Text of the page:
There were also some minor visual glitches/hiccups, like floating cars, or smoking chairs, but nothing game breaking. I won’t criticize Insomniac too much here, as these instances are only there if you’re really looking hard, and the amount of detail they’ve included in every street sign, and unique piece of graffiti should not be understated. The world they’ve created is truly something to marvel at.
Pigeons and pizzas
Now we come to the part of the review where I have to dedicate an entire section to the weakest part of the game: the side content. Sigh.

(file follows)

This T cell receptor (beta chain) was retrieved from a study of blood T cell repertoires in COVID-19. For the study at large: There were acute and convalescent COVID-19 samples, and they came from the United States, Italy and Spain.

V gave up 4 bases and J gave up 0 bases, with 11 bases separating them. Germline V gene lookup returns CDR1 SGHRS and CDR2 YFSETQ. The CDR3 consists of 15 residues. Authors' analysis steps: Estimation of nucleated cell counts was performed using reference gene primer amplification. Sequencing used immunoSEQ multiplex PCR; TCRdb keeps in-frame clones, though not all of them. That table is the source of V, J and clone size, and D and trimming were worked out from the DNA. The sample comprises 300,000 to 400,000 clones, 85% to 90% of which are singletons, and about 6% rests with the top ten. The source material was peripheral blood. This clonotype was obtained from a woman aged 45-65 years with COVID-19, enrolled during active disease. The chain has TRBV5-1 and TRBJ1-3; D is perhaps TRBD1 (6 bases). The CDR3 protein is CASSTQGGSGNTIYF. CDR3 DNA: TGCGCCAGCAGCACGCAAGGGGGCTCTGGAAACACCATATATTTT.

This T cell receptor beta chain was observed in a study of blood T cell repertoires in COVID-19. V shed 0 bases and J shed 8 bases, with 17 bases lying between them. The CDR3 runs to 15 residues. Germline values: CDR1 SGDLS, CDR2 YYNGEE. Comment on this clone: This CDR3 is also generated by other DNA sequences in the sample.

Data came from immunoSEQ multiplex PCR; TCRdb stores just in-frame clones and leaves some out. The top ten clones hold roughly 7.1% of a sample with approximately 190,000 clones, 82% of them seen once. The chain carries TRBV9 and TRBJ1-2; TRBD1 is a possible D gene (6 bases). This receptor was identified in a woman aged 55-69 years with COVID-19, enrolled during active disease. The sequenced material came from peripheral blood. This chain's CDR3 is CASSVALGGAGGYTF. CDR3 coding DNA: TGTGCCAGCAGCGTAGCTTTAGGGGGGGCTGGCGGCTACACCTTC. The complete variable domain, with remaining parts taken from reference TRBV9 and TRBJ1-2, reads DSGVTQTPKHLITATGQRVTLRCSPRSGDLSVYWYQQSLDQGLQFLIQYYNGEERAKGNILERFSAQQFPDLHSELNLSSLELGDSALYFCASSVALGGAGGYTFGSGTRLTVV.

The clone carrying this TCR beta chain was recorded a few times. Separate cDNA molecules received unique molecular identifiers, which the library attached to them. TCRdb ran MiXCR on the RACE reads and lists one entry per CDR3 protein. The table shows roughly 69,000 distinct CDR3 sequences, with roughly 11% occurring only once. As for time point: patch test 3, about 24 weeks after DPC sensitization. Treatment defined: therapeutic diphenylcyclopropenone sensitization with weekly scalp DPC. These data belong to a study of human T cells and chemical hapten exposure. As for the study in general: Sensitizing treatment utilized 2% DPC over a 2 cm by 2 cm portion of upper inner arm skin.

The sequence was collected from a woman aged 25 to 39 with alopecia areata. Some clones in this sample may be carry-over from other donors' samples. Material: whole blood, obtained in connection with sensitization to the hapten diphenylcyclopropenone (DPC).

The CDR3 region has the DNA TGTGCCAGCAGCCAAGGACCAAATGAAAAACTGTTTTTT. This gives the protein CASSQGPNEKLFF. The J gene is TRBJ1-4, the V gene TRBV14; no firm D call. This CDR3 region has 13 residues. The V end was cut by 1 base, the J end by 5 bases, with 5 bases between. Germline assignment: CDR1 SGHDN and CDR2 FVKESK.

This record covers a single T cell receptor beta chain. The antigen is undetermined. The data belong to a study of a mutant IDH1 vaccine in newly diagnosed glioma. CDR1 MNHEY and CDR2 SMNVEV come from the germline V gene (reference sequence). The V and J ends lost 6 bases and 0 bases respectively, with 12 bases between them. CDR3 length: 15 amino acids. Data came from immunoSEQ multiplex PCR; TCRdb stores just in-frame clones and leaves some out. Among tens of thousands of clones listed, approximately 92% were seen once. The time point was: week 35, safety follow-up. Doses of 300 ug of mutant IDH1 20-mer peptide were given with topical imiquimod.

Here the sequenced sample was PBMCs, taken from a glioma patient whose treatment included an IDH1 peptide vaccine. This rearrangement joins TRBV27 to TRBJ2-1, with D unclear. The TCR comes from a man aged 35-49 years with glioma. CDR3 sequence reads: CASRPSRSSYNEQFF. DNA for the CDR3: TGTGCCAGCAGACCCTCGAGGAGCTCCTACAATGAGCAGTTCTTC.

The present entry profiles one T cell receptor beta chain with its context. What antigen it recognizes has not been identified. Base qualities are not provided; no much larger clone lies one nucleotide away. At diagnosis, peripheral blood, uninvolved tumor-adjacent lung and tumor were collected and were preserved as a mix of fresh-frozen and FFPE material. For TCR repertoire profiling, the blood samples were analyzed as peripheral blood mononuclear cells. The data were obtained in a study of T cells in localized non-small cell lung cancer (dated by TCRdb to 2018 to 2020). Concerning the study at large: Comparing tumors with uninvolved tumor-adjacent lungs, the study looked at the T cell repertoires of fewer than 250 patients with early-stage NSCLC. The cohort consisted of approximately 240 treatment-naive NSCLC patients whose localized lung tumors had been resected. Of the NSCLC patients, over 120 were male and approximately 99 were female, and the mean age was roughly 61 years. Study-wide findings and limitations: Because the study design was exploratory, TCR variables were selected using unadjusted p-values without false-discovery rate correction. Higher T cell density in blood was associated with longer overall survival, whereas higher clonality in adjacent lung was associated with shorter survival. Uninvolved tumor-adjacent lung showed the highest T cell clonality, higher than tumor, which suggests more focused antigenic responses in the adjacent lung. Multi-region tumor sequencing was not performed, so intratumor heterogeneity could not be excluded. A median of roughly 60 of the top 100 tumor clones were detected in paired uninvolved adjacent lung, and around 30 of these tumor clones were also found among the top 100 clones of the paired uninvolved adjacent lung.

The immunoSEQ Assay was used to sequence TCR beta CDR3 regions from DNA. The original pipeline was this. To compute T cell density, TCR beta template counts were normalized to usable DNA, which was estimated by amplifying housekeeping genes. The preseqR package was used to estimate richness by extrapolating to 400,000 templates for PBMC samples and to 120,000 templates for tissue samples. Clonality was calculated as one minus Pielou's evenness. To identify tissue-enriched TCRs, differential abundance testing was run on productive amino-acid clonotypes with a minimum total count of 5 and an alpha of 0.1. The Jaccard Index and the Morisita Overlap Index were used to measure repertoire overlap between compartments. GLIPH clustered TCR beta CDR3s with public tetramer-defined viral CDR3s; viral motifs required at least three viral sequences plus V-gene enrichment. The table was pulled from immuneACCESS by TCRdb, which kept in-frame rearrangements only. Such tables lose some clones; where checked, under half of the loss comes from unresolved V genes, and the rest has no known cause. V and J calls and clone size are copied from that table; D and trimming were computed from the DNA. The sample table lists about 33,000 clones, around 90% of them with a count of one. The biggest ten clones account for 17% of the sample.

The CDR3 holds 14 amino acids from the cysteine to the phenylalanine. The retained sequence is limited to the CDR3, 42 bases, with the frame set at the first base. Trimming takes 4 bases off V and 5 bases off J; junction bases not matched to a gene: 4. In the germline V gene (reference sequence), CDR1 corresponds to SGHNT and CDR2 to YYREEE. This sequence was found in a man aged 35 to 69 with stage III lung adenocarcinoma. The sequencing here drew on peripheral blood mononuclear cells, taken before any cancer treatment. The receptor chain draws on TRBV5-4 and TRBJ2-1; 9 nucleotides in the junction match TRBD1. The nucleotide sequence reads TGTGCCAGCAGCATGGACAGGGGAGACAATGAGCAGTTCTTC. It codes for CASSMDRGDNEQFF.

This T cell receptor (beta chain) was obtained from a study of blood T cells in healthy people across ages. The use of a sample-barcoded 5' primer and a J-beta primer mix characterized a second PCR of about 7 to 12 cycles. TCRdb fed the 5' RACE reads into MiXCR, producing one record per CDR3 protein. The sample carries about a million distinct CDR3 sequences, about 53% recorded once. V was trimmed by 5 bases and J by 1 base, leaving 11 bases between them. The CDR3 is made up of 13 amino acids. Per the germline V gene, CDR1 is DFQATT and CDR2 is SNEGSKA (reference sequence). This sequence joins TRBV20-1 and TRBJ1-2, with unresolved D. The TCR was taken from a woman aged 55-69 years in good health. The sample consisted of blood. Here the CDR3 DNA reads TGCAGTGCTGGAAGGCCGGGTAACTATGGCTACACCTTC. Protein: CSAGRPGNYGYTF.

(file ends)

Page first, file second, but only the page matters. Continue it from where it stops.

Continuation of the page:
See, a lot of people would (and still do) make of Spider-Man 2 (2004) for those silly missions where you had to deliver pizzas and listen to that horrendously corny pizza parlour music. I would love to say that Insomniac’s version of the game has improved in leaps and bounds, but it really… hasn’t. To be fair, not ALL side content in this game is awful – I found the research stations and the Taskmaster challenges to be fairly enjoyable (except for those drone challenges – seriously, I nearly had an aneurysm getting ‘gold’ on that Financial District run). Even some of the dedicated side quests were genuinely good – my favourites included ‘Spider-Men’ and the Tombstone series – any quest that managed to include or reference another minor Spider-Man villain (my boy Chameleon!) were pretty solid. But there were many that simply weren’t particularly interesting, or otherwise did nothing to contribute to character development or bolster the narrative. This isn’t inherently a bad thing, but the quests by themselves were not always well conceived or executed. Like the numerous ‘Missing Students’ quests – with relation to the Mister Negative storyline – got extremely tiresome and repetitive. Like, guess what Philip? I don’t care that a bunch of your college mates are missing. I’ve already found 50 of them. Go to class and have a nap like everyone else.